The New York Times has this article on the concern, particularly among foreign investors, regarding increased worker militancy in Indonesia. The articles discusses some of the notable strikes of the past year, including miners at Freeport, KASBI workers at Carrefour, and pilots at Garuda.
“Cheap wages and outsourcing, these are the main issues in Indonesia,” said Abdul Rahman, a Carrefour employee and the secretary general of the union, known as Kasbi, which represents about 130,000 workers.
He and others have been negotiating with the company for improved contracts since a 1,000-person strike in late August, but talks have gone nowhere. The same cycle has played out repeatedly since Carrefour entered Indonesia in 1998, said Mr. Rahman, 33, who has worked at the company for 11 years.
United by discontent, Mr. Rahman and his fellow activists are far from alone. Indonesia, the largest economy in Southeast Asia, is also among the top 20 economies in the world, with growth this year of around 6 percent. On Thursday, the ratings agency Fitch upgraded the country to investment-grade status. More than 50 percent of its 240 million inhabitants have entered the middle class, according to the World Bank, which defines that as those who spend between $2 and $20 a day. Still, many of them toil for barely a living wage, offering some of the cheapest labor in Asia.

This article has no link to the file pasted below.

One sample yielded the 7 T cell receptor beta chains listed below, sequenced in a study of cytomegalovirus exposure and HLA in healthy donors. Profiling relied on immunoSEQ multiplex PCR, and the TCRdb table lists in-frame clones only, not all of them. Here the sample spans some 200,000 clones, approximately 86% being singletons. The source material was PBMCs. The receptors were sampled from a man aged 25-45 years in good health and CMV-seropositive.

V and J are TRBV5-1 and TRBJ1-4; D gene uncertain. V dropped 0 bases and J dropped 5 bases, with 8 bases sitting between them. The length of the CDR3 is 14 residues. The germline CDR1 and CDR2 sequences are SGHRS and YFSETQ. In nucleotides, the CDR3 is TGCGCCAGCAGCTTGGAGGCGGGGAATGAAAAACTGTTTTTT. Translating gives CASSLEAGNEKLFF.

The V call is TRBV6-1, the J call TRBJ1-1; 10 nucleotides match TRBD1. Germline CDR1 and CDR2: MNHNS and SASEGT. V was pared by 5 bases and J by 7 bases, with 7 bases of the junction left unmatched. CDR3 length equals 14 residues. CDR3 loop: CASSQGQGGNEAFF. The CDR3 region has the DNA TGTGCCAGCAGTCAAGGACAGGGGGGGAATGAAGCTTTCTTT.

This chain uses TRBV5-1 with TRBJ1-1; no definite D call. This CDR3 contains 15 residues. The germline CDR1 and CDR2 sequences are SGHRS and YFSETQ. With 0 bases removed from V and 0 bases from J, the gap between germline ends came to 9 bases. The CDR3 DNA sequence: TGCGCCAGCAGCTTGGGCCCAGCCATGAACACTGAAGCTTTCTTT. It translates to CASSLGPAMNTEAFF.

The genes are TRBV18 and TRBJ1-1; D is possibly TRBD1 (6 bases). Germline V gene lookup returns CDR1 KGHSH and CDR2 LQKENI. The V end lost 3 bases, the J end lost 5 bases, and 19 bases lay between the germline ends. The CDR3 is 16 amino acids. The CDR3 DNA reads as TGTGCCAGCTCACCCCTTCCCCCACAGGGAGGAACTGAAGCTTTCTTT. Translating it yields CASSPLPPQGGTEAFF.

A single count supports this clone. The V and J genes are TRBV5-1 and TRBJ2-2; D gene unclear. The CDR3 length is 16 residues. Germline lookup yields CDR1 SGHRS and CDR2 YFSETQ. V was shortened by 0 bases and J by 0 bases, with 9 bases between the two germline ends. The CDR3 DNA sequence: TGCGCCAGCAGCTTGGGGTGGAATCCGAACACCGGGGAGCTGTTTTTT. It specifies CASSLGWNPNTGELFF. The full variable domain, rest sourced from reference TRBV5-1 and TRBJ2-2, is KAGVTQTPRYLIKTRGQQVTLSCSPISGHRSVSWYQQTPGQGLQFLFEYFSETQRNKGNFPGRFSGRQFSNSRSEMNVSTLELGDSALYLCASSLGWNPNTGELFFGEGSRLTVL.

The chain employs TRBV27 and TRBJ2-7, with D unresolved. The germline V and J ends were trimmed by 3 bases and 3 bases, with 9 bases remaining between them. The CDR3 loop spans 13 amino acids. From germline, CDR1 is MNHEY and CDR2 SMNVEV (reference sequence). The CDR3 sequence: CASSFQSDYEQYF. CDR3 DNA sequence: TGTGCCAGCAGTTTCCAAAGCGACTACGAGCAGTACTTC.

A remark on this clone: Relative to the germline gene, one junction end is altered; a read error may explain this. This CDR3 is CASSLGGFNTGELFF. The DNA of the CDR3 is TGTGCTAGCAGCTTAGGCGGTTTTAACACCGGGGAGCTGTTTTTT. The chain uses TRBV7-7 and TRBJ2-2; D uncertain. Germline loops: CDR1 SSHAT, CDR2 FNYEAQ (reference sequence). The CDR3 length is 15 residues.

In recent years, though, this labor force has watched certain sectors grow fat on rising commodity prices and booming domestic demand, and increasingly, it is pushing for a greater share of company profits.